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How the Kitchen became the heart of the home

The idea that a kitchen is the heart of a home has never been more accurate with so many people discovering the joy of baking, creating sourdough starters and making their own bread during the 2020 pandemic lockdown.

Whether it’s small and cosy or a contemporary open planned kitchen, it’s somewhere that we can all relax in, to enjoy food, talk and work.

If you’re looking to transform your kitchen into a homely room where you can cook together and unwind, arrange your free consultation with us to talk about your ideas

The Seventies Kitchen

During the 1970s, kitchens were viewed as functional spaces devoted entirely to food preparation. Whether it was a family meal or hosting a dinner party for friends, the cook in any household would get the food ready in the kitchen and then go through to a dining room. The kitchen, at this point, was never seen as a crucial part of the home.

The Eighties Kitchen

The eighties saw interior design take a massive leap into the idea of creating ‘open plan’ homes. It meant rooms would no longer be kept separate. Open plan rooms meant that homes had a better flow. This gave the impression that they were  larger than they actually were.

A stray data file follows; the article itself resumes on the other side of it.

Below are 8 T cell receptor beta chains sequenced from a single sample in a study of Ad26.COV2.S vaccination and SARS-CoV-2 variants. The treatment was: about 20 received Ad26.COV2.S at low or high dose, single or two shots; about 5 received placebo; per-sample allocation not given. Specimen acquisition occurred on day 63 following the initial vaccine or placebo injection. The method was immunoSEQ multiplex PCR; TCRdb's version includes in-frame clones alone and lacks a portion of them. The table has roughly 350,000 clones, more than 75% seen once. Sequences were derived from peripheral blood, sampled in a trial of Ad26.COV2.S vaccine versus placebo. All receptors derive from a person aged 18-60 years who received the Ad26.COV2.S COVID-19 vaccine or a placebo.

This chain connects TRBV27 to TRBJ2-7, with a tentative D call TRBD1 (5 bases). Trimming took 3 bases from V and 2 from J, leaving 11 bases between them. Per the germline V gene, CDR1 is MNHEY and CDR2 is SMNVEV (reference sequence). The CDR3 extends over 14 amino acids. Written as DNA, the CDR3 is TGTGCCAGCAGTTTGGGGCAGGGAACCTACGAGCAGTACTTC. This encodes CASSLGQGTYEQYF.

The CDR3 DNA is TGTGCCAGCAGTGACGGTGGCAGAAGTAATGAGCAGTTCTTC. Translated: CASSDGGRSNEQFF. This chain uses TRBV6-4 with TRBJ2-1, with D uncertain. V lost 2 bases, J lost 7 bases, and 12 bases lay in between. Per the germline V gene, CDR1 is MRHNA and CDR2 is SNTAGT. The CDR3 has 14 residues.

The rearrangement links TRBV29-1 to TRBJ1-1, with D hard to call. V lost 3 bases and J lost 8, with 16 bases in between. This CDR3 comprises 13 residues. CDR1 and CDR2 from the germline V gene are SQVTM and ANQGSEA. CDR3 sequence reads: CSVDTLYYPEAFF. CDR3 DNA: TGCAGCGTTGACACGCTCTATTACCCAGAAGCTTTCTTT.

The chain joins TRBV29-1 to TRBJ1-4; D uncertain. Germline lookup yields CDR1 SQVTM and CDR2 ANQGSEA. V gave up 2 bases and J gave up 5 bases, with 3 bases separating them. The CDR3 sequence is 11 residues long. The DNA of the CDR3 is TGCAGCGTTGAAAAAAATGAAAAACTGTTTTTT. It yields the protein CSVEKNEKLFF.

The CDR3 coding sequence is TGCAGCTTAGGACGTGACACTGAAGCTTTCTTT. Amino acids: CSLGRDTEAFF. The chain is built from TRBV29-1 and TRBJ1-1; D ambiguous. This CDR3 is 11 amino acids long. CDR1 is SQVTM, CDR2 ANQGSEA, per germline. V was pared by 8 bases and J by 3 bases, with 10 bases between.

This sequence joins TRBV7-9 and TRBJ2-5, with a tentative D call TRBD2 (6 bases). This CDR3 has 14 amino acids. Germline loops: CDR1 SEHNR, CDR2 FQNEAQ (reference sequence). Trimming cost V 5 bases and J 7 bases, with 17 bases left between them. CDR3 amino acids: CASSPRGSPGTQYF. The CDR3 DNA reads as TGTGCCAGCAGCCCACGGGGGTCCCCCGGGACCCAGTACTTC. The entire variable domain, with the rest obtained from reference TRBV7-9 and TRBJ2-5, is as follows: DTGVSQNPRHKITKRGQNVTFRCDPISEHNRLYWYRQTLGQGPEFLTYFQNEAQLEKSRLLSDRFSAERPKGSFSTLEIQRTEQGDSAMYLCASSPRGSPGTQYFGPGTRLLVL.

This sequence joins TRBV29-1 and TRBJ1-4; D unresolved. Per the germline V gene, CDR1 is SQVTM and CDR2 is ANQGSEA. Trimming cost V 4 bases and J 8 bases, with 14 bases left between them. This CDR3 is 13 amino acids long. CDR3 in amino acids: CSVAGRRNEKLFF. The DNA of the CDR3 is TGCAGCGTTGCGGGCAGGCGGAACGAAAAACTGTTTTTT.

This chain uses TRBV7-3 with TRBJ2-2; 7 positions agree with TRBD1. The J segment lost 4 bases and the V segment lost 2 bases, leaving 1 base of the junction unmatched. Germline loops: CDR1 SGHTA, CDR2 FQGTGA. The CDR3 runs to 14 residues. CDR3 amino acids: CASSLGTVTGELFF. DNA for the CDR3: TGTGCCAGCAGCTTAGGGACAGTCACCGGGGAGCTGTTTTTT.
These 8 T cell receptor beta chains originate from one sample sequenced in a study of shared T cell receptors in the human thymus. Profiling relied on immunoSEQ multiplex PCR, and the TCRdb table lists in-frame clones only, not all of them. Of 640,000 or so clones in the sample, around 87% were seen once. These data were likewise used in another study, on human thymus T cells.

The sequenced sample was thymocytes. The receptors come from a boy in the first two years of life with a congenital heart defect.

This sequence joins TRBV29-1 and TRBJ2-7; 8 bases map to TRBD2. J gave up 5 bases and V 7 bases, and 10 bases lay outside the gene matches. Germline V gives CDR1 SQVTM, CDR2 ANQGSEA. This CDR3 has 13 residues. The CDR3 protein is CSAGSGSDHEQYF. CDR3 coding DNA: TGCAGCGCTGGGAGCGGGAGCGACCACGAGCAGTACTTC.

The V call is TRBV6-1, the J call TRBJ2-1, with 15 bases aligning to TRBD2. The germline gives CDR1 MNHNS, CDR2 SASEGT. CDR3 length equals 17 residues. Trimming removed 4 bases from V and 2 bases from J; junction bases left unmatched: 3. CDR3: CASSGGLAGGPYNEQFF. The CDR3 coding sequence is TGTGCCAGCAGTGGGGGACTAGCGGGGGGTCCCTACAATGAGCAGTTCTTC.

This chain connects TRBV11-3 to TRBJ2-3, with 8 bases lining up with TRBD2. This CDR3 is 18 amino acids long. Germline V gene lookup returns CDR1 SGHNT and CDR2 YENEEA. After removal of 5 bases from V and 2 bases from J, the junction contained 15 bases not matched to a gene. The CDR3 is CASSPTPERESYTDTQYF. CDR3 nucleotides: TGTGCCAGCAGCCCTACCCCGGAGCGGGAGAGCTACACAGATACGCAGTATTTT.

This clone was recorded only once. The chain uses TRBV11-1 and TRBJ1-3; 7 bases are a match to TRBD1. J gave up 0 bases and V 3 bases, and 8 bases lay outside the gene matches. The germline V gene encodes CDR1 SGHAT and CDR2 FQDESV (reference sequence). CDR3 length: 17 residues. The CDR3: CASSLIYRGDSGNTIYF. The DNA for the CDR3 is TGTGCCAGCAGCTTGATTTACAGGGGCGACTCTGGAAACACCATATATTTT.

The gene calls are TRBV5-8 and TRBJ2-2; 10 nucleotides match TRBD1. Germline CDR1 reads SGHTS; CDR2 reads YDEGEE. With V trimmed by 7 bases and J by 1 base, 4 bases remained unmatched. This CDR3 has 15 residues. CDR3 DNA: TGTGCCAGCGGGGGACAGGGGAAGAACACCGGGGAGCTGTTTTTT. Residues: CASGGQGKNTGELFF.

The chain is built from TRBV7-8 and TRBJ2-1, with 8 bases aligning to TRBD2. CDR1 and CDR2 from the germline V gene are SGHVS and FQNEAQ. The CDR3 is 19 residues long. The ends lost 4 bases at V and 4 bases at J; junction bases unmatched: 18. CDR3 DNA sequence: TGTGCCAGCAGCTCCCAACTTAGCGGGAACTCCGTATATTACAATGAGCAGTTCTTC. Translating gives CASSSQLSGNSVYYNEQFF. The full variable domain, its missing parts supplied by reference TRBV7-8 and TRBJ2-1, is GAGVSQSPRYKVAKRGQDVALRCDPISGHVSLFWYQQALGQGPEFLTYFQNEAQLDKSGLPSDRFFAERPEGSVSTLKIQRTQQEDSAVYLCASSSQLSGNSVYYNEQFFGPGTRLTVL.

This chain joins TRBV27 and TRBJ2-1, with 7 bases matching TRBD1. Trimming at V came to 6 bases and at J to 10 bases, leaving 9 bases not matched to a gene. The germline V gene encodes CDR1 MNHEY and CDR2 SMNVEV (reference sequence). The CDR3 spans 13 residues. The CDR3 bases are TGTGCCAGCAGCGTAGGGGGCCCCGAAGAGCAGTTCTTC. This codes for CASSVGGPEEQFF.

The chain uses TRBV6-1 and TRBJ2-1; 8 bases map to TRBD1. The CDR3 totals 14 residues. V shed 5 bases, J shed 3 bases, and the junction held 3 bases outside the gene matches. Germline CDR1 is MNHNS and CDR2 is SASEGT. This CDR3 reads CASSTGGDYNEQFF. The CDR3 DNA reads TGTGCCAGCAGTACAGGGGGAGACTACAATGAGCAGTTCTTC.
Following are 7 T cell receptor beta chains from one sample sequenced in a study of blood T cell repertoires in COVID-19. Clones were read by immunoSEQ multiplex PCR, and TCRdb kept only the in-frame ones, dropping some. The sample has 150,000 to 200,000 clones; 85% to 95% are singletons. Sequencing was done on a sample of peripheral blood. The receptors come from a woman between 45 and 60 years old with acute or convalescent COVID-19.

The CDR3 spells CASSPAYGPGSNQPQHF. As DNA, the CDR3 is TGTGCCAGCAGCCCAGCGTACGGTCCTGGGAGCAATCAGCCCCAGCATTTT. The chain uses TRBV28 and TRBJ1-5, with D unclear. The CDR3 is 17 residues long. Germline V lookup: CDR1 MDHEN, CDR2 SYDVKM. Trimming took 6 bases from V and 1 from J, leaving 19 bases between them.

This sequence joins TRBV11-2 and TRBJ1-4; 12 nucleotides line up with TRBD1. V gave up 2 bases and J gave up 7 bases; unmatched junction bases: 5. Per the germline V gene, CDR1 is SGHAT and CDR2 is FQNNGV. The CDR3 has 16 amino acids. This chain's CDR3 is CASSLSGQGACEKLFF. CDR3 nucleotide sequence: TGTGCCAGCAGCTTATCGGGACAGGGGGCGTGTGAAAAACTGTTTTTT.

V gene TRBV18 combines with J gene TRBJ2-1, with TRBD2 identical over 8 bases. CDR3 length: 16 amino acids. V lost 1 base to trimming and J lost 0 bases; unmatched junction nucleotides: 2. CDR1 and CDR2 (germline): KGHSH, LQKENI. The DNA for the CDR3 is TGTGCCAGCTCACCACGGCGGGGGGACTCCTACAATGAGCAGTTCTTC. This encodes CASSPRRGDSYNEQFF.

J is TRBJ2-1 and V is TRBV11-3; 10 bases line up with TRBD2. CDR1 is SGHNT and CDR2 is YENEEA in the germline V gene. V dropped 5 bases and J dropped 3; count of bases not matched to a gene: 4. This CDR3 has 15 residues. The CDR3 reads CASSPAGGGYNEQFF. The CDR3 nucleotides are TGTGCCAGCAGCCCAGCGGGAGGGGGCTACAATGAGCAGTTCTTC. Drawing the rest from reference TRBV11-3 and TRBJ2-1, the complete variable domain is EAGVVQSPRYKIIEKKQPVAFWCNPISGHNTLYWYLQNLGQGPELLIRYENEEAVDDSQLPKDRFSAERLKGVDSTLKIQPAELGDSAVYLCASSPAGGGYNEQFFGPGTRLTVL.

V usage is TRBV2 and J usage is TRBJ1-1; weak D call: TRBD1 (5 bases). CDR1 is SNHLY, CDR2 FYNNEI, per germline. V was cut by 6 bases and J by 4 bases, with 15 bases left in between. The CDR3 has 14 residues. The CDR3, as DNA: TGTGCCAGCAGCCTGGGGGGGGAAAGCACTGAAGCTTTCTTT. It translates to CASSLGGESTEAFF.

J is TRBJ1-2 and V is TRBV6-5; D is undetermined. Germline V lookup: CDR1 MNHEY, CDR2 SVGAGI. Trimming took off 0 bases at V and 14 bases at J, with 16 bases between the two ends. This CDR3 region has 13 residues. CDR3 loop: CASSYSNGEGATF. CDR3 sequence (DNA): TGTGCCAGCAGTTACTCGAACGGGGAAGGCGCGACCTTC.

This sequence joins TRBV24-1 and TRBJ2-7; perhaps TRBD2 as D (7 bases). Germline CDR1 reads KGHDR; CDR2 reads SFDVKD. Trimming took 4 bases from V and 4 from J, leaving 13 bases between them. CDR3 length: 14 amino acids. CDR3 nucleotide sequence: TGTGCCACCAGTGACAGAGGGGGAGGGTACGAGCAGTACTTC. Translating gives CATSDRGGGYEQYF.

Kitchens became part of the entertaining space in the home. Features like breakfast bars made their way into the room. Cooking became more popular too as a social activity and hobby. This helped kitchens become a place for fun and socialising and not just solely about food.

Modern Day Life

The trend of having open plan living spaces and the popularity of cooking has continued into the present day. Modern life now has a much quicker pace. Many busy families may only see each other when they’re passing in the kitchen. During the first months of 2020, with many households turning to lockdown baking, the kitchen took on an important role in the home yet again.

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